California growers expect to move avocados well into fall

08/15/2013 02:18:00 PM
Jim Offner

Avocados on the treeCourtesy Calavo GrowersCalifornia growers expect to move avocados well into fallWith its fifth-largest crop in history — exceeding 600 million pounds — California will have plenty of fruit well into the fall season, marketers say.

“Right now, we are mainly shipping California fruit, of course, and we expect that to continue into early September,” said Phil Henry, president of Escondido, Calif.-based Henry Avocado Corp.

Production from California’s northern growing areas has been strong in 2013, he said July 23.

Rob Wedin, vice president of sales and marketing at Santa Paula, Calif.-based Calavo Growers Inc., predicted his company would still have about 30% of its California fruit for the year to ship beyond the end of August.

That figures into a strategic marketing plan, Wedin said.

“We are focusing fairly locally, staying in the West with a lot of our sales, so we’ll continue to emphasize these western markets for California,” he said.

Large fruit was relatively hard to come by early in the season, but bigger avocados are more common toward the end of the deal, Wedin said.

“With the northern groves increasing, we’re going to see a lot more medium sizes,” Wedin said. “We’ve got quite a bit to offer the consumers and the trade yet into November.”

Mexican fruit volume generally picks up in September, but current sales trends indicate that will pose no problems for the end of the California deal, Wedin said.

“In some ways, we need good supplies to satisfy the demand that’s out there,” he said.

Wedin said avocado demand seems unprecedented.

“Inventories have been very well controlled for almost every month of the year, especially as we’ve come into the warmer weather,” he said.

Demand is expected to grow along with supplies, Wedin said.

“I think we’re making progress we haven’t seen before,” he said.


 ‘Acceptable’ prices

Prices were about $30 through much of the California deal, which marketers said was acceptable.

“If you’re selling a lot of fruit at $30, you’re happy,” said Bob Lucy, a partner in Fallbrook, Calif.-based Del Rey Avocado Co. Inc.

The California season had a rough start in March, April and even into May, but it got rolling thereafter, Lucy said.

“Since we got into June and July, things have become a lot better,” he said.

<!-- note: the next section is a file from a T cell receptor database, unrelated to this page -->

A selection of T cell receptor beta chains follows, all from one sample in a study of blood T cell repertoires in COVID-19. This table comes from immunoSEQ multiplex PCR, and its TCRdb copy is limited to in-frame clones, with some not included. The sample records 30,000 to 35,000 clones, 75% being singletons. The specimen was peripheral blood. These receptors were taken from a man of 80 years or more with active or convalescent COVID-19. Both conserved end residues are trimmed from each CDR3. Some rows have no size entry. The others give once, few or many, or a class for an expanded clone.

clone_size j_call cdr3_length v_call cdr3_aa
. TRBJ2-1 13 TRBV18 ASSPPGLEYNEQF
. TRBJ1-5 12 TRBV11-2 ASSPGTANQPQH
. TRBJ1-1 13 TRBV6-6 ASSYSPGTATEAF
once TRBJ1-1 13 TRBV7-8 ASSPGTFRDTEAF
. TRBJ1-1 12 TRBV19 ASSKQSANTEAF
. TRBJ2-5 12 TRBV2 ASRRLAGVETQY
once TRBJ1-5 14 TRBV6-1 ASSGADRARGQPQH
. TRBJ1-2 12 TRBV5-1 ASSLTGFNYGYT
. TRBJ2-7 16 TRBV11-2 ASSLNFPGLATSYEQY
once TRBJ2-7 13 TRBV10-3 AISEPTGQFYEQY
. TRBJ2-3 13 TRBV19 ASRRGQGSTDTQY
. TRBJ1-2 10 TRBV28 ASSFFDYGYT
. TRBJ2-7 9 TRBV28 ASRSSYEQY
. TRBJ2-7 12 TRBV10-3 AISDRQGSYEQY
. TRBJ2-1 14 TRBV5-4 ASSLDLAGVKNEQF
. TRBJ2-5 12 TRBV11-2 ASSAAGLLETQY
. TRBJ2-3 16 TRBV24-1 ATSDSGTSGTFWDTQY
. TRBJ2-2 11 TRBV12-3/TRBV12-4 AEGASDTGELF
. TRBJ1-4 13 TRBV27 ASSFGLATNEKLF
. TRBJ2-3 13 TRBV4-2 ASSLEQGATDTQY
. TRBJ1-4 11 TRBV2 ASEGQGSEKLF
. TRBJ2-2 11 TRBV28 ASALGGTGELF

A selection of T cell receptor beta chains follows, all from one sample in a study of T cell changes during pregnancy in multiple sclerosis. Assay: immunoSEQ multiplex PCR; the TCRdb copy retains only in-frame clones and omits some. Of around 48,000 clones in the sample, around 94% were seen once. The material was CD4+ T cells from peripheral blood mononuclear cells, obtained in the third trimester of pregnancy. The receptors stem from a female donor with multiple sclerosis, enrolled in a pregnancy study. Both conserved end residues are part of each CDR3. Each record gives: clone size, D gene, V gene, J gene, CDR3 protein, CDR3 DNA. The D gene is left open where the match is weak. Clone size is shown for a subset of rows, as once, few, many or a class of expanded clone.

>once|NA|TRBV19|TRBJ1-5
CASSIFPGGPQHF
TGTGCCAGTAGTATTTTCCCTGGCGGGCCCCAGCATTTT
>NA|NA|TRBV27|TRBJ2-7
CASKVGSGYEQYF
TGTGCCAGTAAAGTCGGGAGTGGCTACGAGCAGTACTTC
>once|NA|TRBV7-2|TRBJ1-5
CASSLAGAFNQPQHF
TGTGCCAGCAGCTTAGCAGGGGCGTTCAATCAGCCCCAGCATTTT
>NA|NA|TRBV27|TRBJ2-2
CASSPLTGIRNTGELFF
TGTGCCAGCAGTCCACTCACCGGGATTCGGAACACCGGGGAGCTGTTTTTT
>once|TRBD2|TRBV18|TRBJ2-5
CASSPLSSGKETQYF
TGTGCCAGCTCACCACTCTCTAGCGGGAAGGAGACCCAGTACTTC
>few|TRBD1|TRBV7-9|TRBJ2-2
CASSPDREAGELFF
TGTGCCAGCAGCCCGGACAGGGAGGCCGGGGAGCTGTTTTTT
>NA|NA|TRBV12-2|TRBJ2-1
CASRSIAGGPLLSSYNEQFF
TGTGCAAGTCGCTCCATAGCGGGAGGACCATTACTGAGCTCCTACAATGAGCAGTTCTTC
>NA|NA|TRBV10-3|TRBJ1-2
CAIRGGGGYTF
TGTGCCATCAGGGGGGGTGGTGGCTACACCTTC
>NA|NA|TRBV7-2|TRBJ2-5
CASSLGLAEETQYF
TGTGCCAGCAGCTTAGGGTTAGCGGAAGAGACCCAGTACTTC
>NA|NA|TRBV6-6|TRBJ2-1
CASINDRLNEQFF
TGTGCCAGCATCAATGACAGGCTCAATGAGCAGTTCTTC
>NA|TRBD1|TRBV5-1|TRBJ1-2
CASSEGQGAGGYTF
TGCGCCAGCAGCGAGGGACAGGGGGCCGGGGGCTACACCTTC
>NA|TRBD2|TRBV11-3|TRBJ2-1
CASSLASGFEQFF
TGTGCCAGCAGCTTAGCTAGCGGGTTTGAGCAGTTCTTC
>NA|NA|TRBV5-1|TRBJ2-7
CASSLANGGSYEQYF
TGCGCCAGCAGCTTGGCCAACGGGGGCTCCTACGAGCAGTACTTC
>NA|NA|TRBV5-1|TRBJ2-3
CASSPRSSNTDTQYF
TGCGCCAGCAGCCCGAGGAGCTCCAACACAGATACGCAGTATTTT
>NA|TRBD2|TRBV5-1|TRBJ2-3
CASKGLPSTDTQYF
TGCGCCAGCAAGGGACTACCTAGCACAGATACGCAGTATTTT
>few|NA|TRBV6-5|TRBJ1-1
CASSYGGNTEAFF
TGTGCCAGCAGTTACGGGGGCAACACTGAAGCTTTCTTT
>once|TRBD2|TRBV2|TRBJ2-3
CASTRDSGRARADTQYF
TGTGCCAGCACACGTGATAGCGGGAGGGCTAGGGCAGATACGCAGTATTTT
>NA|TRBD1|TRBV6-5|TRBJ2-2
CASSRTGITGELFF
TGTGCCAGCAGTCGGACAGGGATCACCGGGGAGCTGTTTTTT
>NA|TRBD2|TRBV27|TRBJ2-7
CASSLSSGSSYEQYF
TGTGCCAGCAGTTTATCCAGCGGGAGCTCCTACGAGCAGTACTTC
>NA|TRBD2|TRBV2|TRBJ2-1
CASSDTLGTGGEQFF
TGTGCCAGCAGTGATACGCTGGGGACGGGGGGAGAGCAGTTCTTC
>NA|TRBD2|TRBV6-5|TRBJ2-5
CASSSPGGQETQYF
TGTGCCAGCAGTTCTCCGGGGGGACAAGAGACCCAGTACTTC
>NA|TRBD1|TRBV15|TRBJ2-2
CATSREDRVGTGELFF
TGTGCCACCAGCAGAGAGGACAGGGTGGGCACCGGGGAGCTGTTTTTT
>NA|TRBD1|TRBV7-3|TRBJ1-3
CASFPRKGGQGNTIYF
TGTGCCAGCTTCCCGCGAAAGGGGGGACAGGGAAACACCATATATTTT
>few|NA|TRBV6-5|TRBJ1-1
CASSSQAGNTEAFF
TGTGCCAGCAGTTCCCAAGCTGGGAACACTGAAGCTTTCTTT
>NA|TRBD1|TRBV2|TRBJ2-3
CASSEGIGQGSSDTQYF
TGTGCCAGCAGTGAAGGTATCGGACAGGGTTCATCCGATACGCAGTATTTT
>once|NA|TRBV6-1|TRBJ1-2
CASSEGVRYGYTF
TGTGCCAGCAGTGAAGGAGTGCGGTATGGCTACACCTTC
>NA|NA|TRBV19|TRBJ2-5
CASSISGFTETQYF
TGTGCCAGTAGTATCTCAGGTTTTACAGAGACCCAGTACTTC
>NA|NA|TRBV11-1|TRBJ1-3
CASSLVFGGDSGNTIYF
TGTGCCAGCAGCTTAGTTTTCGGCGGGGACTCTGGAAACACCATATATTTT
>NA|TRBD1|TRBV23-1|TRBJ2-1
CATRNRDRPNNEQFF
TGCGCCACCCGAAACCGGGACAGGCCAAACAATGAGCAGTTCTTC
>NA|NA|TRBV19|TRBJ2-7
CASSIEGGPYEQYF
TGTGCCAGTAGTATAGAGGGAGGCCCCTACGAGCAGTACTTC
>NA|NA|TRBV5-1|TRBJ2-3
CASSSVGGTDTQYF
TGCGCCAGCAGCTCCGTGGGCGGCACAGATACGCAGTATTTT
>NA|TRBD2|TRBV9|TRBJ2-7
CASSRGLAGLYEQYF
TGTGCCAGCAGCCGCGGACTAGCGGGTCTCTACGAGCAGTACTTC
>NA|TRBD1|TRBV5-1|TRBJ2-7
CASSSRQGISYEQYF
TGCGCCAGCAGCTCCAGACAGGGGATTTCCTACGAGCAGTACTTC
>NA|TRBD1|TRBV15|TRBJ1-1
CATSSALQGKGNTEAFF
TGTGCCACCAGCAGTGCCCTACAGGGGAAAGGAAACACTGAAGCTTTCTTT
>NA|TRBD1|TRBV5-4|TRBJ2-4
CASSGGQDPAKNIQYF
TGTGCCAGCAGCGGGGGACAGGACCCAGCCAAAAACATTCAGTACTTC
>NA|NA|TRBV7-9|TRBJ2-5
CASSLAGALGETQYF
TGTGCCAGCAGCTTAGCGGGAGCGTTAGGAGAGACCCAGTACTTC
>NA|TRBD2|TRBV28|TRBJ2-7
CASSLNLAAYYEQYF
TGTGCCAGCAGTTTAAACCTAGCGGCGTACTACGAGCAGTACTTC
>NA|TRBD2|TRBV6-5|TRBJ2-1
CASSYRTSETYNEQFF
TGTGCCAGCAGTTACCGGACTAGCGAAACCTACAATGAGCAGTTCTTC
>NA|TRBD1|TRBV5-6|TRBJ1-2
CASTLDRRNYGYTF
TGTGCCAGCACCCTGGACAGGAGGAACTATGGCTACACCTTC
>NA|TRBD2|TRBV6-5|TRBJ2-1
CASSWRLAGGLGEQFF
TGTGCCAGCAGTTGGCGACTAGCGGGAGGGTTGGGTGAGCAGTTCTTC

Lucy said he wouldn’t be surprised to see California producing into October, “with a good crop, coming out of Ventura, Santa Barbara and San Luis Obispo counties.”

Ross Wileman, vice president of sales and marketing at Oxnard, Calif.-based Mission Produce Inc., agreed with Lucy’s assessment.

“I guess there’s some debate how long California will go, but we think there will be supplies in October,” he said.


Into November

Jan DeLyser, vice president of marketing for the Irvine-based California Avocado Commission, said the state was shipping fruit into November last year and 2013 looks to be no different.

“It’s similar, but possibly a little heavier,” she said.

There are marketing programs in place to move all the fruit, DeLyser said.

“That fall window, there’s a lot of tailgating, with football and baseball, and we think that will be a good way to support those activities,” she said.

The commission will continue with a cross-promotion with the California Beef Council and the American National Cattlewomen Inc. through the beef checkoff program to promote the pairing of California avocados and
lean beef through their biannual Beef Cook-off recipe contest. The California Beef program will includes a regional recipe booklet promoting avocados on hamburgers.

“A goal is to highlight recipes that fit with fall tailgating,” DeLyser said.

The promotion will run until the end of the season, DeLyser said.



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